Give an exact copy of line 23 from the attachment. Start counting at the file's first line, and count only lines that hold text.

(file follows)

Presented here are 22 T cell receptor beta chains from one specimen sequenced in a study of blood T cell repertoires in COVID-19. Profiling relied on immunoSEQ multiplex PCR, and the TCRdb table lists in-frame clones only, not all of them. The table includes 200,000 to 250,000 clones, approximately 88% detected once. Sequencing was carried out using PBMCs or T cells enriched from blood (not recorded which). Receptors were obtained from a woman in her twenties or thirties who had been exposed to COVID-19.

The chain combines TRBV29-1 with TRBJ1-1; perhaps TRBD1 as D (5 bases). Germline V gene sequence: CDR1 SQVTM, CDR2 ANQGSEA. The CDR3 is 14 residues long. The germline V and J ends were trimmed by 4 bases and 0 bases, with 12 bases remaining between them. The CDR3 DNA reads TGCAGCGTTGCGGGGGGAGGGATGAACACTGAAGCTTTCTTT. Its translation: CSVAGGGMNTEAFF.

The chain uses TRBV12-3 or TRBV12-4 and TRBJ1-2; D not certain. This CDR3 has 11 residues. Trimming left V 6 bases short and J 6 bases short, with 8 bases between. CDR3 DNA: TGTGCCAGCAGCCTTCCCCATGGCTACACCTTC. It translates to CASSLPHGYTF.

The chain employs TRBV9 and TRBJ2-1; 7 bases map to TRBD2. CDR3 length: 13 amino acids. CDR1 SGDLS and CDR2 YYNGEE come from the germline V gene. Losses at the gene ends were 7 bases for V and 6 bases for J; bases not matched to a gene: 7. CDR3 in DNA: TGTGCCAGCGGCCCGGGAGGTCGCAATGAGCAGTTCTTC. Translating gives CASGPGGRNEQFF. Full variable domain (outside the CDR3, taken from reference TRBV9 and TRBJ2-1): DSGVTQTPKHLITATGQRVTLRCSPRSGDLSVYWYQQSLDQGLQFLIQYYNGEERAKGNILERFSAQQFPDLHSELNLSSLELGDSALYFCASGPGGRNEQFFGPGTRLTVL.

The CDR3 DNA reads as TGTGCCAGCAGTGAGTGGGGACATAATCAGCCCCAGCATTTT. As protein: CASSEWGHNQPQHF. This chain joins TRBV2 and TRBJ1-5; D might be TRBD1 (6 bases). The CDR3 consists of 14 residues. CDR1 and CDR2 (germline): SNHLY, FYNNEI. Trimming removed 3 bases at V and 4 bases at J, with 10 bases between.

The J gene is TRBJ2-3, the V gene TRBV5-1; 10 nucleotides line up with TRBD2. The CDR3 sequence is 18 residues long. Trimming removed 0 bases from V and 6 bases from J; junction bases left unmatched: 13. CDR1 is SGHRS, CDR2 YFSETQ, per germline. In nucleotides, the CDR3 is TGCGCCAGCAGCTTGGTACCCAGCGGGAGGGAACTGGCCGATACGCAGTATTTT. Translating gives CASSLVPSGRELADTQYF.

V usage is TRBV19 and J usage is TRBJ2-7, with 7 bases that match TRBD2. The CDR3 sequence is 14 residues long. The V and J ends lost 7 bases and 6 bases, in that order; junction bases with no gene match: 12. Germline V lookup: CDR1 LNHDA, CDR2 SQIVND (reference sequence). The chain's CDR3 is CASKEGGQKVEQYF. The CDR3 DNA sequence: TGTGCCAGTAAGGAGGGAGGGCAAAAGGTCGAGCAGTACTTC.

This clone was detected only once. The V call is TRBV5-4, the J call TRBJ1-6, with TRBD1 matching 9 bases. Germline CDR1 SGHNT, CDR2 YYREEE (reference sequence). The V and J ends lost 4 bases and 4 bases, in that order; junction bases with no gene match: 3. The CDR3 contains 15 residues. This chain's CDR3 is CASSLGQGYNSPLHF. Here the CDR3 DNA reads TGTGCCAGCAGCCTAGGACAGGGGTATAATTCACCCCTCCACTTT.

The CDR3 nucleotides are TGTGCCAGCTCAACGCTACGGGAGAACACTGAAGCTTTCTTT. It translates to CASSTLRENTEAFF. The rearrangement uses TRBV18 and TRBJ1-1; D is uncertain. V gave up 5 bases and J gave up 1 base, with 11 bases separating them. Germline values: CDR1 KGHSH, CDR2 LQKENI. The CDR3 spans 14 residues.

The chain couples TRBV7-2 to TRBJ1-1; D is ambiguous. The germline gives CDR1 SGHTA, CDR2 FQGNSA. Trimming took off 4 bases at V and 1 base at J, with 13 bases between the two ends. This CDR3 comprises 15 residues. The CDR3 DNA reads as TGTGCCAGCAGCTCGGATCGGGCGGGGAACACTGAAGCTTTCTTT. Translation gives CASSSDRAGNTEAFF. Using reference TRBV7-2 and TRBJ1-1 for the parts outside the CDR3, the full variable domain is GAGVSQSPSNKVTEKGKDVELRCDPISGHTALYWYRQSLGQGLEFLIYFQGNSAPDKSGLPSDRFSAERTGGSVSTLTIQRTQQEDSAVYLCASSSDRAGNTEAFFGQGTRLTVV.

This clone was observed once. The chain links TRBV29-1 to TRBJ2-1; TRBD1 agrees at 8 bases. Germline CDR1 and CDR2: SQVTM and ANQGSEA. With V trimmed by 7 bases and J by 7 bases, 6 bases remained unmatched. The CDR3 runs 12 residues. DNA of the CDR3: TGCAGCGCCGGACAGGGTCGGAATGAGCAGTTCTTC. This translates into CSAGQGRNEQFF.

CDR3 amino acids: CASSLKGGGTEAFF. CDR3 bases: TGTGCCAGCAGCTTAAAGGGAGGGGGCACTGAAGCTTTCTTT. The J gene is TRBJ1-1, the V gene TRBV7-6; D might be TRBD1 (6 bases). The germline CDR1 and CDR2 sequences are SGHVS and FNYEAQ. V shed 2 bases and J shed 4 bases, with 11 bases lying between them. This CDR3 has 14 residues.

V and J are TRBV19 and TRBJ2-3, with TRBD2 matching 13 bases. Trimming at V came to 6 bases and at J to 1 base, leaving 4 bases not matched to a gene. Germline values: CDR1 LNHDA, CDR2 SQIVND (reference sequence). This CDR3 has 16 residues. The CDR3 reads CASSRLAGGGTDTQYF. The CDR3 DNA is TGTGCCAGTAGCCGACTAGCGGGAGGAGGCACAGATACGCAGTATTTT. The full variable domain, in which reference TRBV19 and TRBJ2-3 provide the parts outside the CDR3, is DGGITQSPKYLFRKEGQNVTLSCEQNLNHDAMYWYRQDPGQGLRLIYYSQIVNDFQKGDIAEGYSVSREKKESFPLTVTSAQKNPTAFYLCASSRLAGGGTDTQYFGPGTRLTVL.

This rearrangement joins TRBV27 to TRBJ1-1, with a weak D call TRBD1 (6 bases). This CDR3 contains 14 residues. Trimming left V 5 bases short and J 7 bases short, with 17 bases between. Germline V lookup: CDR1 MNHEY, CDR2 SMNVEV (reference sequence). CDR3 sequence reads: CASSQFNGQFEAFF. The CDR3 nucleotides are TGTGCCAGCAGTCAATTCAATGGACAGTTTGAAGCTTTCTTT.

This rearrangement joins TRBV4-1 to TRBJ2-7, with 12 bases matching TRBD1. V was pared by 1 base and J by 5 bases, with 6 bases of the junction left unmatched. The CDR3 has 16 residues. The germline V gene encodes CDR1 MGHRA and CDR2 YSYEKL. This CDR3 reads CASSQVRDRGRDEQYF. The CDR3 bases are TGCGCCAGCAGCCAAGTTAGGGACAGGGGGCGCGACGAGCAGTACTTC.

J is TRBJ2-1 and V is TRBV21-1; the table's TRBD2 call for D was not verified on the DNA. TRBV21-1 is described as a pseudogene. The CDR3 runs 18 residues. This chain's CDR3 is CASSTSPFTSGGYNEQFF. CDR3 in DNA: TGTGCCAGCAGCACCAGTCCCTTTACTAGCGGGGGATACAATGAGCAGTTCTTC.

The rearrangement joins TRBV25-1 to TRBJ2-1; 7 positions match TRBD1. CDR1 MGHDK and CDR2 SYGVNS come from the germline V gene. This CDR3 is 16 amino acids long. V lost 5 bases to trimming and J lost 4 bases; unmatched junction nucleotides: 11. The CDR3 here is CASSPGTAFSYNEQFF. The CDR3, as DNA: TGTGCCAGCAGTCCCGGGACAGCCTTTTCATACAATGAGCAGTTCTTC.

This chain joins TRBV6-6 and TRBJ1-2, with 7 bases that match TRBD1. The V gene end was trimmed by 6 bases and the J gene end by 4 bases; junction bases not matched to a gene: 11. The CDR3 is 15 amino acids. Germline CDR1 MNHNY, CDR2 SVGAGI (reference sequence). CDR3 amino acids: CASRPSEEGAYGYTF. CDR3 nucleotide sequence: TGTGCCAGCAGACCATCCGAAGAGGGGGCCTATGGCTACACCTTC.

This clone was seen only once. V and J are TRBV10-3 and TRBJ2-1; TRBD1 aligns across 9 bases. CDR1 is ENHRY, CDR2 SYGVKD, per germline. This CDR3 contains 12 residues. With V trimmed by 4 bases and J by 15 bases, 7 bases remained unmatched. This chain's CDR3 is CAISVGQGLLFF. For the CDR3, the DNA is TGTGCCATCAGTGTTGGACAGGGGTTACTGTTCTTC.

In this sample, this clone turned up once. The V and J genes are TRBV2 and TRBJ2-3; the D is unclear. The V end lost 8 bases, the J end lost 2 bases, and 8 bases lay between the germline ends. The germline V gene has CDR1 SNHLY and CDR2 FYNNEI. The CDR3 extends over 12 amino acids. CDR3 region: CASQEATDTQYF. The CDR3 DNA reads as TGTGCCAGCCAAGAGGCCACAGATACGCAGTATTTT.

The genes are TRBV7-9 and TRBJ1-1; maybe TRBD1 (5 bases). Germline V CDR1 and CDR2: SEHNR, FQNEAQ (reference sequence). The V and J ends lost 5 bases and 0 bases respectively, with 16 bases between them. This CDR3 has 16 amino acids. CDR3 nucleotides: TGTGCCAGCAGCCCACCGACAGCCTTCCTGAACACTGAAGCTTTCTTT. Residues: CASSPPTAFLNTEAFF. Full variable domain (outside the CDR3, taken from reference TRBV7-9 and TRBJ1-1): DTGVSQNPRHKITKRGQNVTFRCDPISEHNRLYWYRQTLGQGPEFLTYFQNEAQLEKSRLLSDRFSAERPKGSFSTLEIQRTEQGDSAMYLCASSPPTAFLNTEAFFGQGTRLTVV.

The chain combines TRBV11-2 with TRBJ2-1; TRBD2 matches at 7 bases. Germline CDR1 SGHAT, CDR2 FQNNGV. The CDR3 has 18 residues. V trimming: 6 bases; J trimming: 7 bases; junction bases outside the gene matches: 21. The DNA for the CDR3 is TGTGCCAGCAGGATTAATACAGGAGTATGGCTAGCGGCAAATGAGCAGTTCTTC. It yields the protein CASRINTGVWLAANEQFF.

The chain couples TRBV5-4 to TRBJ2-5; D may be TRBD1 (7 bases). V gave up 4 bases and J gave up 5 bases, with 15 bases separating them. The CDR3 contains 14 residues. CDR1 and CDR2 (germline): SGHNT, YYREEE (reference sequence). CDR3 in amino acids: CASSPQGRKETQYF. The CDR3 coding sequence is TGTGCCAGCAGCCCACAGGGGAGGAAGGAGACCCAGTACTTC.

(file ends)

The chain couples TRBV5-4 to TRBJ2-5; D may be TRBD1 (7 bases). V gave up 4 bases and J gave up 5 bases, with 15 bases separating them. The CDR3 contains 14 residues. CDR1 and CDR2 (germline): SGHNT, YYREEE (reference sequence). CDR3 in amino acids: CASSPQGRKETQYF. The CDR3 coding sequence is TGTGCCAGCAGCCCACAGGGGAGGAAGGAGACCCAGTACTTC.